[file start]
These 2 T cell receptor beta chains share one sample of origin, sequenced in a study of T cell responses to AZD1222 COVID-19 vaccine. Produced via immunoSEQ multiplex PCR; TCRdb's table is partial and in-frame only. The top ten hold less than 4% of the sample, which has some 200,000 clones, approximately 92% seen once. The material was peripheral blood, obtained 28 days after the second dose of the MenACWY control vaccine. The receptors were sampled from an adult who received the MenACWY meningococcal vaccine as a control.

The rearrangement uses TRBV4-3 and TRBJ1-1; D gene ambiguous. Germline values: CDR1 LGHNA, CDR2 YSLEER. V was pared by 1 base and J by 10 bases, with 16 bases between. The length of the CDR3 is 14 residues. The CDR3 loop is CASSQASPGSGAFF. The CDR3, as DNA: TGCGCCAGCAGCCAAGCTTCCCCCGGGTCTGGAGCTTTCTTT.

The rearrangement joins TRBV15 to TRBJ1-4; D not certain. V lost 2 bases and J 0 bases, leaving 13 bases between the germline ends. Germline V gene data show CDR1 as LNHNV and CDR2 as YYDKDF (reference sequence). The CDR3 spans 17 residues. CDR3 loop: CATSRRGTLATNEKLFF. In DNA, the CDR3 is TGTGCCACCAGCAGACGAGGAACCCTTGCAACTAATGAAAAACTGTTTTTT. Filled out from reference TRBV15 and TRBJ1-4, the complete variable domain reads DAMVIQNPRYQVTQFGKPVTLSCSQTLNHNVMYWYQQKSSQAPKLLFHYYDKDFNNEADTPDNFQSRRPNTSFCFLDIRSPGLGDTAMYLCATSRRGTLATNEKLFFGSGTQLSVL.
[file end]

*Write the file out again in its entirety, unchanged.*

These 2 T cell receptor beta chains share one sample of origin, sequenced in a study of T cell responses to AZD1222 COVID-19 vaccine. Produced via immunoSEQ multiplex PCR; TCRdb's table is partial and in-frame only. The top ten hold less than 4% of the sample, which has some 200,000 clones, approximately 92% seen once. The material was peripheral blood, obtained 28 days after the second dose of the MenACWY control vaccine. The receptors were sampled from an adult who received the MenACWY meningococcal vaccine as a control.

The rearrangement uses TRBV4-3 and TRBJ1-1; D gene ambiguous. Germline values: CDR1 LGHNA, CDR2 YSLEER. V was pared by 1 base and J by 10 bases, with 16 bases between. The length of the CDR3 is 14 residues. The CDR3 loop is CASSQASPGSGAFF. The CDR3, as DNA: TGCGCCAGCAGCCAAGCTTCCCCCGGGTCTGGAGCTTTCTTT.

The rearrangement joins TRBV15 to TRBJ1-4; D not certain. V lost 2 bases and J 0 bases, leaving 13 bases between the germline ends. Germline V gene data show CDR1 as LNHNV and CDR2 as YYDKDF (reference sequence). The CDR3 spans 17 residues. CDR3 loop: CATSRRGTLATNEKLFF. In DNA, the CDR3 is TGTGCCACCAGCAGACGAGGAACCCTTGCAACTAATGAAAAACTGTTTTTT. Filled out from reference TRBV15 and TRBJ1-4, the complete variable domain reads DAMVIQNPRYQVTQFGKPVTLSCSQTLNHNVMYWYQQKSSQAPKLLFHYYDKDFNNEADTPDNFQSRRPNTSFCFLDIRSPGLGDTAMYLCATSRRGTLATNEKLFFGSGTQLSVL.